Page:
It didn't have to be like this. In the age of green screens and VFX houses, filmmakers responsible for the sixth installment of the "Fast & Furious" franchise didn't have to actually destroy hundreds of cars.
They didn't have to run over a custom 1969 Ford Mustang with a tank. The 2008 BMW M5, one of several demolished, didn't need to be thrown through a building. And the 1970 Ford Escort Mark 1 — beloved in the United Kingdom — didn't need to be tossed 70 feet in the air over a freeway divider with a live stunt driver behind the wheel. Twice.
"He likes to use as little CG as possible," said Dennis McCarthy of "Fast & Furious 6" director Justin Lin, referring to computer-generated imagery. From his sprawling shop in Los Angeles' Sun Valley neighborhood, McCarthy has assembled and modified millions of dollars of cars for each of the last four "Fast" films Lin has directed. The latest installment opens on Friday.
Fans of the "Fast" franchise are more eager to see two tons of steel with 600 horsepower on the big screen than they are to hear
This means the computers play only a minor role as hundreds of cars — and the souls brave enough to drive them — become the true heroes and villains of "Fast & Furious 6."
Which explains why audiences are treated to the memorable sight of a small, blue Ford Escort hurtling through the air like an errant metal softball.
The stunt was a product of a messy trial-and-error process, McCarthy explained as he stood over one of the only examples of the Ford Escort Mark 1 to survive the shoot. The sheer number of stunts left little time for planning.
The scene calls for
The first live attempt at jumping the car didn't go as planned. With too much speed carried off the ramp, the car overshot its landing and came down nose-first, flipping violently onto its roof and destroying the car.
"It really rung the driver's bell," McCarthy said, chuckling.
After making some quick adjustments to a second car and hitting the ramp at a few mph slower, the crew was able to get the shot we see. Barely. Though it landed and successfully drove out of the shot, the impact left the car "shaped like a banana," McCarthy said.
Although American audiences may not appreciate the significance of the petite Ford being set airborne, car fans across the pond likely will. The lightweight, rallye-inspired sedans were as deified in the U.K. as American muscle cars were in the U.S. in the late 1960s and early 1970s.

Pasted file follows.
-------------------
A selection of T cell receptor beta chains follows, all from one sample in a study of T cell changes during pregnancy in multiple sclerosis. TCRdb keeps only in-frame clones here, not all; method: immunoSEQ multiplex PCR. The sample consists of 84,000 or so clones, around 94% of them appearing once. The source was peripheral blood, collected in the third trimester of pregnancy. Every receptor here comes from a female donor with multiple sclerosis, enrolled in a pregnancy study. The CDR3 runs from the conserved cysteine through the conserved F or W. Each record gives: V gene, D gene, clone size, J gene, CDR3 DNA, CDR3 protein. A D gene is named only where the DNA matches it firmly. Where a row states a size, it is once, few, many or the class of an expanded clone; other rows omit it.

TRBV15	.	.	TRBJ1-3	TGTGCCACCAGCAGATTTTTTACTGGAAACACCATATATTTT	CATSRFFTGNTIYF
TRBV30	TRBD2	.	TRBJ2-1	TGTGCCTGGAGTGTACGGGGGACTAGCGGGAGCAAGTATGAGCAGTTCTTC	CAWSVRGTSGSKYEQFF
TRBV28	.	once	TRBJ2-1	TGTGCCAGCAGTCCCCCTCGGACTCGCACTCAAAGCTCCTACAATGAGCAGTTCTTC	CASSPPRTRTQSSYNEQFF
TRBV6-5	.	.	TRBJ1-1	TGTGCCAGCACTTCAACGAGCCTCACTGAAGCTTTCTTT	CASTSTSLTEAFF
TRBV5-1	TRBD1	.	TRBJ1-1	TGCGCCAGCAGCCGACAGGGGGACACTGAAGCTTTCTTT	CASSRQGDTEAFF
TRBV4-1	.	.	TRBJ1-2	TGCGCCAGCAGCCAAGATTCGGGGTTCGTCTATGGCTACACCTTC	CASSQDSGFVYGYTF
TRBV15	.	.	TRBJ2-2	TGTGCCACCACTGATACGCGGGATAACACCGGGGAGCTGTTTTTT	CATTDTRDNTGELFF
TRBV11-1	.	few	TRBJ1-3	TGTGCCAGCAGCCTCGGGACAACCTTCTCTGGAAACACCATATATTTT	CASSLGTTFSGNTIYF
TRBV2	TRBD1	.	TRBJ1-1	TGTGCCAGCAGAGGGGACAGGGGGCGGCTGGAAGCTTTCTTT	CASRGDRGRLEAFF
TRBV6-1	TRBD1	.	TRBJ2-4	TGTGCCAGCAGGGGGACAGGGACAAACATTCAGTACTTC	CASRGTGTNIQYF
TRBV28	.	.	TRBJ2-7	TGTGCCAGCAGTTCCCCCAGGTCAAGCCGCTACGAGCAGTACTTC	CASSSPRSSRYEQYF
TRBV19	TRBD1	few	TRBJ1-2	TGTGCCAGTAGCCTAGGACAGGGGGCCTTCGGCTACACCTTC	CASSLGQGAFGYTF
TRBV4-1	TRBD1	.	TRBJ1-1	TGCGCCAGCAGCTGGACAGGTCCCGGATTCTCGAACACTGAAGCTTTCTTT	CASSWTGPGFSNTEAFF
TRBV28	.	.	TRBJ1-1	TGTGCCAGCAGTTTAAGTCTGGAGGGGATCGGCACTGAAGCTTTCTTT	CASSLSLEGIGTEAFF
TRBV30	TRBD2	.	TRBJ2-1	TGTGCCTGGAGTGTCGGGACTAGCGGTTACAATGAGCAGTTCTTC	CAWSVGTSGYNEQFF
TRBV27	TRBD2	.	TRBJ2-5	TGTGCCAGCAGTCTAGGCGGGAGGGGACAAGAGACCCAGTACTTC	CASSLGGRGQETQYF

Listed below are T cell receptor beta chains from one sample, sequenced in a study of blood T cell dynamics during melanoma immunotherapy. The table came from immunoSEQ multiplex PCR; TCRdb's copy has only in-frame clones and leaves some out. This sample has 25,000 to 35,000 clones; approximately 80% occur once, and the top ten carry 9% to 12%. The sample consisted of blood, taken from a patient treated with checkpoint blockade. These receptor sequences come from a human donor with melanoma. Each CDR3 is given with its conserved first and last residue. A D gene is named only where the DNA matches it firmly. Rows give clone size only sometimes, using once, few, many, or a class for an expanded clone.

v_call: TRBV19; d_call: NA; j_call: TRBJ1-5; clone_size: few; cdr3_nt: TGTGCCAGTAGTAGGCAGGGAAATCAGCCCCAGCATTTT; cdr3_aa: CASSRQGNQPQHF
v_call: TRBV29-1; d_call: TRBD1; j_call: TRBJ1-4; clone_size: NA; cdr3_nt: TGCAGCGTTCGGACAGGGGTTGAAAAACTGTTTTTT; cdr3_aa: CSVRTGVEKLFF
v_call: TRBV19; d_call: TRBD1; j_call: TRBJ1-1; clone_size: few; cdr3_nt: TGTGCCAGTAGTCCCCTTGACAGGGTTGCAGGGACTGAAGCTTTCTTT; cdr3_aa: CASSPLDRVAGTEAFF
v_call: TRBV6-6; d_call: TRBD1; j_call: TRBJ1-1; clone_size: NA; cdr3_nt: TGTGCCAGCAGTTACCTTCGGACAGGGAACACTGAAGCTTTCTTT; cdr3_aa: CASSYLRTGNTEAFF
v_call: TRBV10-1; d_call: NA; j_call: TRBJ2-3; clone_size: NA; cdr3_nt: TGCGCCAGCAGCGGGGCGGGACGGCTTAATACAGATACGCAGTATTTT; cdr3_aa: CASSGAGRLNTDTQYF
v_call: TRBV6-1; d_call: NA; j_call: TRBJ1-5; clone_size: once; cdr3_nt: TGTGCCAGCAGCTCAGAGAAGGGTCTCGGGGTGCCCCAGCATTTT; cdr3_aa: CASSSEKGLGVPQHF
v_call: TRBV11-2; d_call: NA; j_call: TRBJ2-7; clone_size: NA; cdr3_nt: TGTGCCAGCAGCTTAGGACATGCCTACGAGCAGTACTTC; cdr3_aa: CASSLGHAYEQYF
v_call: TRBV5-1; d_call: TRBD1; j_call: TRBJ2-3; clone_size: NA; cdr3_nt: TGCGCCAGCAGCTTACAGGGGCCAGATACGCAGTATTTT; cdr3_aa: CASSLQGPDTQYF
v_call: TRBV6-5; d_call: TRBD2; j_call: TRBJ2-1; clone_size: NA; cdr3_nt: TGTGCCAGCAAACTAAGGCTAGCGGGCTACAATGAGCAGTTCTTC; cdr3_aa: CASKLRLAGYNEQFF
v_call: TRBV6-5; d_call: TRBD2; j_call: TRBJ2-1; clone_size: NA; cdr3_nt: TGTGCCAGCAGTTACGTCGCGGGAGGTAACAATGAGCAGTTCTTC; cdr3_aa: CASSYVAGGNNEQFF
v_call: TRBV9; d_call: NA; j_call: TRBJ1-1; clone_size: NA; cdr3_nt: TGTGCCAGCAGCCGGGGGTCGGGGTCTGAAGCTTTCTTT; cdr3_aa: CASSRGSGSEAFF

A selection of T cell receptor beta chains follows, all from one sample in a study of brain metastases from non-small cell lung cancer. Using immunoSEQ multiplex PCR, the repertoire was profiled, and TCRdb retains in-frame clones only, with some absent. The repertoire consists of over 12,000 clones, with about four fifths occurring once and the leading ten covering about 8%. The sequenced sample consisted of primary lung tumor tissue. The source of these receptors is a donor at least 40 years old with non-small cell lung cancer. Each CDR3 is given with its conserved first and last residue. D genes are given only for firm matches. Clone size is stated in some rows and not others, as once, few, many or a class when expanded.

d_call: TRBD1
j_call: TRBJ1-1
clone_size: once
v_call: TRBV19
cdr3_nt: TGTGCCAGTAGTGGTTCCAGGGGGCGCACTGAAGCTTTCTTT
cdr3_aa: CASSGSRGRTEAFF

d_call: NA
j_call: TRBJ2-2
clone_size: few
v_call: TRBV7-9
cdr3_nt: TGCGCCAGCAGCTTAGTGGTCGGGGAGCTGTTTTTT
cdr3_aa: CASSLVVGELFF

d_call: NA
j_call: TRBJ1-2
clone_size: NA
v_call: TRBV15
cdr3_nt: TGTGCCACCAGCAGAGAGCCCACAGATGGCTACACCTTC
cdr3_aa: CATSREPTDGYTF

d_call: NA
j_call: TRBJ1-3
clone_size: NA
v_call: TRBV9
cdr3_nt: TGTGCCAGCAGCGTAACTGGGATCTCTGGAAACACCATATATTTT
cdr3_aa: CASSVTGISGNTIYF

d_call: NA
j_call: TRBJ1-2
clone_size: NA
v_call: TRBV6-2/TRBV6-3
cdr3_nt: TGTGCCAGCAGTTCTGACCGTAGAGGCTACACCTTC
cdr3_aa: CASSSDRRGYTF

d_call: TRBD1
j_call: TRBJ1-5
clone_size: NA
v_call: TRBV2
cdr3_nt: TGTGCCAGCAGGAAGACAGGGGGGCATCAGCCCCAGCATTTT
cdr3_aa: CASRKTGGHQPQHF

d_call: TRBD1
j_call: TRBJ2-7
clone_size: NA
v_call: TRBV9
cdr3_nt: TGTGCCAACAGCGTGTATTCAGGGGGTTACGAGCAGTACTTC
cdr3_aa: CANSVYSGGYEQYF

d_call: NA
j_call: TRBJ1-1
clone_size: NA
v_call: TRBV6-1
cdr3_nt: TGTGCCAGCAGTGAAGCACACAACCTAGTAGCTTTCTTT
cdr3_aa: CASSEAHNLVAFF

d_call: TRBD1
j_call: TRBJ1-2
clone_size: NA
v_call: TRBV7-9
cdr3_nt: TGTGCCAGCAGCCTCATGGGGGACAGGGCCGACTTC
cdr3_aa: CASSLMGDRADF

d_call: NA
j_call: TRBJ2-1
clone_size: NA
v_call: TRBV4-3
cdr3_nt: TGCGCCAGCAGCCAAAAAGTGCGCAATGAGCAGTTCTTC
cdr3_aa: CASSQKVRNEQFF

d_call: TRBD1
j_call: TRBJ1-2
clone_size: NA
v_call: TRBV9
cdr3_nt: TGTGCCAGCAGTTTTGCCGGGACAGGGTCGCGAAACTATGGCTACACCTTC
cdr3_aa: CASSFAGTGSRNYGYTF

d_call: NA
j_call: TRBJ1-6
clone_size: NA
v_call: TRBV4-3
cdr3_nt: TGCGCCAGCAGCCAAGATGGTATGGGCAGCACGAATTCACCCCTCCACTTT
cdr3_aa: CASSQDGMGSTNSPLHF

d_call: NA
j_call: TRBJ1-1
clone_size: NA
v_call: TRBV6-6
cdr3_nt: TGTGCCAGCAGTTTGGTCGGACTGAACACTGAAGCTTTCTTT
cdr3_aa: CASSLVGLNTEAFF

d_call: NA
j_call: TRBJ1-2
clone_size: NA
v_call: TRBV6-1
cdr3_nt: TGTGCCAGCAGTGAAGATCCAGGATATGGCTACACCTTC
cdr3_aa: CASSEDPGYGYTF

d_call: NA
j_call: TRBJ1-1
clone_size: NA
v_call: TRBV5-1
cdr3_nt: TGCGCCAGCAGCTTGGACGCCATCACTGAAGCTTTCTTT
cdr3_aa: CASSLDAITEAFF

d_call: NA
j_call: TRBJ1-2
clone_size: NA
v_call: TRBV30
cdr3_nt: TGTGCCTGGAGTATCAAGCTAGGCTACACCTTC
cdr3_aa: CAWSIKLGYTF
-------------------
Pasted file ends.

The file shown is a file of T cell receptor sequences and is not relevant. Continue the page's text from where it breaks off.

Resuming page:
Collecting numerous copies of such a car wasn't a cheap proposition. And each of the characters favors at least one specialized car in the film.
Diesel's Dom is an American muscle aficionado. He lands behind the wheel of a 1969 Dodge Daytona, a 2010 Dodge Challenger and a 1970 Plymouth Barracuda.
Walker's character is an import guy, and pilots two late-model Nissan GT-Rs and the aforementioned Escort. Tyrese has his 1969 Mustang,
There's also a custom-built faux tank riding on a heavy-duty truck chassis, 2012 Dodge Charger and Alfa Romeo Giuliettas that were part of a product tie-in with Chrysler, and the villain's custom-built "flip car" that looks and drives like an exoskeleton of the modern Batmobile.
Many of the older cars were heavily modified for the rigors of the stunts and several examples were needed for each car. Given the prohibitively high cost of buying pristine, original versions of cars like the 1969 Daytona or Mustang, close replicas were built.
Although these copies would be identifiable as fakes to the naked eye, they are still fully capable cars with around 800 total horsepower.
"We definitely mistreated the poor thing," said Ben Collins of the Daytona. Collins, who gained notoriety as the mysterious Stig test driver on
One is a street-race scene through downtown London, which gave Collins the opportunity to drift the Daytona through the city's famed Piccadilly Circus with six inches of clearance on either end of the car. Not to mention a live crowd full of camera-wielding fans ready to document a screw-up, Collins recalled.
But it was the film's opening that Collins found most memorable. In it, a modern-day Dodge Challenger races a Nissan GT-R on a winding road high above the coast of Tenerife, in Spain's Canary Islands. Collins was the driver of the Dodge, and even though he's driven stunts on other films, including several from the current "Bond" franchise, he says this "was one of the most exciting bits of filming I've ever done."
Using cars that were actually capable of the stunts they're used in was crucial.
"That's always my goal with these movies: Keep the cars being the real deal," McCarthy said. "You can drive this Daytona down San Fernando Road and grab third gear and light up the tires for 70 or 80 feet."
In addition to this deep roster of cars playing a lead role in "Fast & Furious 6," countless bit players were destroyed in several extended chase and action sequences throughout the film.
The most dramatic scene involves a military convoy and was also filmed on Tenerife. It's here that the tank makes its appearance, as well as the high-flying Escort. McCarthy said the crew lost track of how many cars were eventually run over or crashed for the sequence but estimated it was between 300 and 400.
All told, the final price tag for the cars in
Because the first five movies in the franchise grossed more than $1.5 billion, the producers are willing to invest in the cars to make the films feel authentic.
"I don't know of any other film that will spend this much money on cars," McCarthy said.
With this success in mind, production has already started on the seventh installment, which is an inevitability given the final scene of this sixth film. McCarthy already has his eye on a few cars he'd like to use.
"Who knows?" McCarthy said cryptically of films' relationship with Chrysler. "Maybe the next one will have some [SRT] Vipers in it."